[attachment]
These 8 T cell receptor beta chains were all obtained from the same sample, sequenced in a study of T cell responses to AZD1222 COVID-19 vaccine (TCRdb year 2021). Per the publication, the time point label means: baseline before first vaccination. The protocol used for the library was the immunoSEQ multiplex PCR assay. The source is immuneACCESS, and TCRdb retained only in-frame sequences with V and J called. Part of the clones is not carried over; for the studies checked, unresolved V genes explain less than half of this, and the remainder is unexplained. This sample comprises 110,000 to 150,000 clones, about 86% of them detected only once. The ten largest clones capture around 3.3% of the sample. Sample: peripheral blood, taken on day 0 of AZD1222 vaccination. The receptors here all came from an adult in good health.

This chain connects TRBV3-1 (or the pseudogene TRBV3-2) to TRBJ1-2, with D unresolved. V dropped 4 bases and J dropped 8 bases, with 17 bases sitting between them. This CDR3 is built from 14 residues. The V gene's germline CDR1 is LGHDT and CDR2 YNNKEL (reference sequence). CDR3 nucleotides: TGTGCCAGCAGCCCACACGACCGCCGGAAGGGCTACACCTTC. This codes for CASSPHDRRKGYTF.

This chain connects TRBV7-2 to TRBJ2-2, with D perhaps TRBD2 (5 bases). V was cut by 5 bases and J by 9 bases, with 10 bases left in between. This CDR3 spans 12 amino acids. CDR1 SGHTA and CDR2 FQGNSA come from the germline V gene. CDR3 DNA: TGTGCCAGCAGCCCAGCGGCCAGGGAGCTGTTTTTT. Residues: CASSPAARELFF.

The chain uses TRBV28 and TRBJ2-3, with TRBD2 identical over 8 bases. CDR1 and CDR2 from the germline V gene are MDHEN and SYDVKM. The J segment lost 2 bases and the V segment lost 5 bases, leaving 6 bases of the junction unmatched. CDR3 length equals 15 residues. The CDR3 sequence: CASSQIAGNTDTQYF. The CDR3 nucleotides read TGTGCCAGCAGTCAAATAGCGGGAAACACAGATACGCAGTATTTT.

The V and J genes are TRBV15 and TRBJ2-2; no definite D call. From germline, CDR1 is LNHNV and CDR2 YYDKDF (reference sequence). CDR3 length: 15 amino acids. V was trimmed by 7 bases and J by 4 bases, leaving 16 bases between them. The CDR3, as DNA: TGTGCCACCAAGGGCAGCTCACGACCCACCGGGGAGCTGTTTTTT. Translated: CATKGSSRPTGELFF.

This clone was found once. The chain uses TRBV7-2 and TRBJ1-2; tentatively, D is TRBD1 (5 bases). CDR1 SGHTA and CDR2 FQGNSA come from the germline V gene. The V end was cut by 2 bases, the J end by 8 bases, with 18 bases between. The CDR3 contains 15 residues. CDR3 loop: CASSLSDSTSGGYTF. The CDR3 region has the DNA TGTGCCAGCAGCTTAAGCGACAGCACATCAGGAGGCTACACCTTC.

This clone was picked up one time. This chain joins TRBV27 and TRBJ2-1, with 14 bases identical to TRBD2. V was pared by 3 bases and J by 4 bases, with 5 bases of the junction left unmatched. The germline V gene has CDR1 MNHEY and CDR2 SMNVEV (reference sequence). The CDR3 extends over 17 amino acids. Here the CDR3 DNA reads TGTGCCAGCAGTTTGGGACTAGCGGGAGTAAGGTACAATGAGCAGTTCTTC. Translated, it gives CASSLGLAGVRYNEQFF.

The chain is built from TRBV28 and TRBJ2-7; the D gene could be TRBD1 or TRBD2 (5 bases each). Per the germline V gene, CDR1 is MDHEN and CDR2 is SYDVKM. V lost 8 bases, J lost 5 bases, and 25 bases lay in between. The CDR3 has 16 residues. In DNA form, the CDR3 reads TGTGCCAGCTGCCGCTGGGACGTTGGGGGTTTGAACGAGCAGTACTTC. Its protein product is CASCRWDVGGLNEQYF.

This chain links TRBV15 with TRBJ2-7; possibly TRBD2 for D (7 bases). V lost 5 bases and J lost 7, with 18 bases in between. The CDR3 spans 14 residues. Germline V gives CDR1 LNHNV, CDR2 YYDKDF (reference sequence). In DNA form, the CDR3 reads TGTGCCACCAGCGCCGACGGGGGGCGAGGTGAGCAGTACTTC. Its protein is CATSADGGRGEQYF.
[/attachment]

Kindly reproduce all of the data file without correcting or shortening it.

These 8 T cell receptor beta chains were all obtained from the same sample, sequenced in a study of T cell responses to AZD1222 COVID-19 vaccine (TCRdb year 2021). Per the publication, the time point label means: baseline before first vaccination. The protocol used for the library was the immunoSEQ multiplex PCR assay. The source is immuneACCESS, and TCRdb retained only in-frame sequences with V and J called. Part of the clones is not carried over; for the studies checked, unresolved V genes explain less than half of this, and the remainder is unexplained. This sample comprises 110,000 to 150,000 clones, about 86% of them detected only once. The ten largest clones capture around 3.3% of the sample. Sample: peripheral blood, taken on day 0 of AZD1222 vaccination. The receptors here all came from an adult in good health.

This chain connects TRBV3-1 (or the pseudogene TRBV3-2) to TRBJ1-2, with D unresolved. V dropped 4 bases and J dropped 8 bases, with 17 bases sitting between them. This CDR3 is built from 14 residues. The V gene's germline CDR1 is LGHDT and CDR2 YNNKEL (reference sequence). CDR3 nucleotides: TGTGCCAGCAGCCCACACGACCGCCGGAAGGGCTACACCTTC. This codes for CASSPHDRRKGYTF.

This chain connects TRBV7-2 to TRBJ2-2, with D perhaps TRBD2 (5 bases). V was cut by 5 bases and J by 9 bases, with 10 bases left in between. This CDR3 spans 12 amino acids. CDR1 SGHTA and CDR2 FQGNSA come from the germline V gene. CDR3 DNA: TGTGCCAGCAGCCCAGCGGCCAGGGAGCTGTTTTTT. Residues: CASSPAARELFF.

The chain uses TRBV28 and TRBJ2-3, with TRBD2 identical over 8 bases. CDR1 and CDR2 from the germline V gene are MDHEN and SYDVKM. The J segment lost 2 bases and the V segment lost 5 bases, leaving 6 bases of the junction unmatched. CDR3 length equals 15 residues. The CDR3 sequence: CASSQIAGNTDTQYF. The CDR3 nucleotides read TGTGCCAGCAGTCAAATAGCGGGAAACACAGATACGCAGTATTTT.

The V and J genes are TRBV15 and TRBJ2-2; no definite D call. From germline, CDR1 is LNHNV and CDR2 YYDKDF (reference sequence). CDR3 length: 15 amino acids. V was trimmed by 7 bases and J by 4 bases, leaving 16 bases between them. The CDR3, as DNA: TGTGCCACCAAGGGCAGCTCACGACCCACCGGGGAGCTGTTTTTT. Translated: CATKGSSRPTGELFF.

This clone was found once. The chain uses TRBV7-2 and TRBJ1-2; tentatively, D is TRBD1 (5 bases). CDR1 SGHTA and CDR2 FQGNSA come from the germline V gene. The V end was cut by 2 bases, the J end by 8 bases, with 18 bases between. The CDR3 contains 15 residues. CDR3 loop: CASSLSDSTSGGYTF. The CDR3 region has the DNA TGTGCCAGCAGCTTAAGCGACAGCACATCAGGAGGCTACACCTTC.

This clone was picked up one time. This chain joins TRBV27 and TRBJ2-1, with 14 bases identical to TRBD2. V was pared by 3 bases and J by 4 bases, with 5 bases of the junction left unmatched. The germline V gene has CDR1 MNHEY and CDR2 SMNVEV (reference sequence). The CDR3 extends over 17 amino acids. Here the CDR3 DNA reads TGTGCCAGCAGTTTGGGACTAGCGGGAGTAAGGTACAATGAGCAGTTCTTC. Translated, it gives CASSLGLAGVRYNEQFF.

The chain is built from TRBV28 and TRBJ2-7; the D gene could be TRBD1 or TRBD2 (5 bases each). Per the germline V gene, CDR1 is MDHEN and CDR2 is SYDVKM. V lost 8 bases, J lost 5 bases, and 25 bases lay in between. The CDR3 has 16 residues. In DNA form, the CDR3 reads TGTGCCAGCTGCCGCTGGGACGTTGGGGGTTTGAACGAGCAGTACTTC. Its protein product is CASCRWDVGGLNEQYF.

This chain links TRBV15 with TRBJ2-7; possibly TRBD2 for D (7 bases). V lost 5 bases and J lost 7, with 18 bases in between. The CDR3 spans 14 residues. Germline V gives CDR1 LNHNV, CDR2 YYDKDF (reference sequence). In DNA form, the CDR3 reads TGTGCCACCAGCGCCGACGGGGGGCGAGGTGAGCAGTACTTC. Its protein is CATSADGGRGEQYF.